I would have to watch the movie a second time to fully remember all of the names to go into any great depth with my synopsis of the plot. That would just open a huge can of worms with the strong cult following the series has if I were to confuse characters or perhaps lead somebody astray with false information. Instead, I think it would be wise to just give a very quick overview of the film and then my opinions of how enjoyable "Continuum" was for a non-fan and an outsider of "Stargate SG-1." Right off the bat we know that "Stargate: Continuum" is a treat for fans of the series that ran for nine seasons, but I´m sure Brad Wright would love to gain a few new audience members with this direct-to-video release and I´ll try to speak to the masses and give my opinion of whether or not I think that´ll happen.

The film begins with the SG-1 crew attending a ceremony for the extraction of a System Lord parasite from Ba´al (Cliff Simon). Apparently, the System Lords are evil worms that take a host and then attempt to rule the universe. The theatrical film´s villain Ra was one such example of a host being controlled by an evil System Lord. Anyhow, during the ceremony Teal´c (Christopher Judge), an alien member of the SG-1 team, disappears into thin air. Team member Vala Mal Doren (Claudia Black) also disappears. Remaining team members Col. Samantha Carter (Amanda Tapping), Col. Cameron Mitchell (Ben Browder) and Dr. Daniel Jackson (Michael Shanks) return back to Earth through the Stargate and discover that something isn´t quite right with the time continuum.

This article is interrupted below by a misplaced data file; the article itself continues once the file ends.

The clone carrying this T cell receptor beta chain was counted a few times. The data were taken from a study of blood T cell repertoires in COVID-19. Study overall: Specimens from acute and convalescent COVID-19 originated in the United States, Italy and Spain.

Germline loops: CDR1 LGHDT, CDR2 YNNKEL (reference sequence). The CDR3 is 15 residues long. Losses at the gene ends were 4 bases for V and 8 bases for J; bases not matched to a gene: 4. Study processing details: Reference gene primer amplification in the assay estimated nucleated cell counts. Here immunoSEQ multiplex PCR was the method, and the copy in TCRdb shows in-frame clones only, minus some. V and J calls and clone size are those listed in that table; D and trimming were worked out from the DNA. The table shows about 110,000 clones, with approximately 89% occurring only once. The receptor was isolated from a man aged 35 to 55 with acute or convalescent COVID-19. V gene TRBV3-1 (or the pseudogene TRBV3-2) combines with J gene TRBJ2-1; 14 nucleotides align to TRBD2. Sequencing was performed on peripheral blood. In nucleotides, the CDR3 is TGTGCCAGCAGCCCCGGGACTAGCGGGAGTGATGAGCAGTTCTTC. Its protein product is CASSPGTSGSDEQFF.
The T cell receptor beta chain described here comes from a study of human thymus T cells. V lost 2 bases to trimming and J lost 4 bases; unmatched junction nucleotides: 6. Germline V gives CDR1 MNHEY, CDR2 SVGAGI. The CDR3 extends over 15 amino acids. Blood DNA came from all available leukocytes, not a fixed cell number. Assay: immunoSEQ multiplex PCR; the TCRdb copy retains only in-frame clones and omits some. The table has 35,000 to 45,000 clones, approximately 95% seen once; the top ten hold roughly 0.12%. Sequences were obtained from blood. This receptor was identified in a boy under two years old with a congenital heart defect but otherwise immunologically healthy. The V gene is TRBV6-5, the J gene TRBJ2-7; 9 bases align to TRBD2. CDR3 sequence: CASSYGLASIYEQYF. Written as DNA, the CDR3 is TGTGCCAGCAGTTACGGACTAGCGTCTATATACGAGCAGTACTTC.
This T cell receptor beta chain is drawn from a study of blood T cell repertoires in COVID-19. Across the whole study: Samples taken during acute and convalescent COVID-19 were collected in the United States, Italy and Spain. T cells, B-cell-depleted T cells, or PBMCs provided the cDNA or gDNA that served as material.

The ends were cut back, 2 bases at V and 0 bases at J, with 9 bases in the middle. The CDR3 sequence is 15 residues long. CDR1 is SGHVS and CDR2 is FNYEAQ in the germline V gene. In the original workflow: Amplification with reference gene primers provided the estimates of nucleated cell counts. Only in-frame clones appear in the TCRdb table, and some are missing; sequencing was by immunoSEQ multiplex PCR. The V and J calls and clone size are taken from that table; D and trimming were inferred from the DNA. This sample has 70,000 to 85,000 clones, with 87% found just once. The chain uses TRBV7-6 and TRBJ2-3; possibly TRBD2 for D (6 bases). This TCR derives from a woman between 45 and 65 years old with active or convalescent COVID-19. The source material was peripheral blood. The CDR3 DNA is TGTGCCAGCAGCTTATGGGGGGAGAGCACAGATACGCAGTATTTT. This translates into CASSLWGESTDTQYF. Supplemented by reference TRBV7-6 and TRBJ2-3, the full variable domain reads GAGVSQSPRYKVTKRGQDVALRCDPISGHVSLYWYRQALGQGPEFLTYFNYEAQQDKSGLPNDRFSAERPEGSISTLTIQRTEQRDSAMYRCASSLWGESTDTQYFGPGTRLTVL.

Upon arriving at Earth they discover that everything is not what it was and they now have different jobs and are not recognized by those that were formerly their friends. Major General Jack O´Neill (Richard Dean Anderson) is one such person and cannot remember Daniel Jackson, although Jackson states they were once great friends (A quick history lesson is that O´Neill was the character portrayed by Kurt Russell and Jackson was portrayed by James Spader). After a number of meetings, they find themselves in communication with Major General Hank Landry (Beau Bridges) and are told they are not to do anything to affect the time continuum and are placed into a witness protection program.

Time passes and the team´s warning that the Goa´uld will invade and potentially destroy the planet begins to take shape. Alien spacecraft are witnessed by the inhabitants of Earth and the SG-1 team is reassembled in an attempt to stop the evil System Lords plan of world domination. Teal´c is revealed to be the First Prime of Ba´al, who is still under the control of the System Lord, and Mal Doren is now the Queen wife of Ba´al and answers to the name of Quetesh. Once the Goa´uld begin the invasion of Earth, the SG-1 team acts quickly and finds the location of a Stargate that will help them discover how Ba´al managed to escape his fate of extraction and correct the rifts created in the time-space continuum.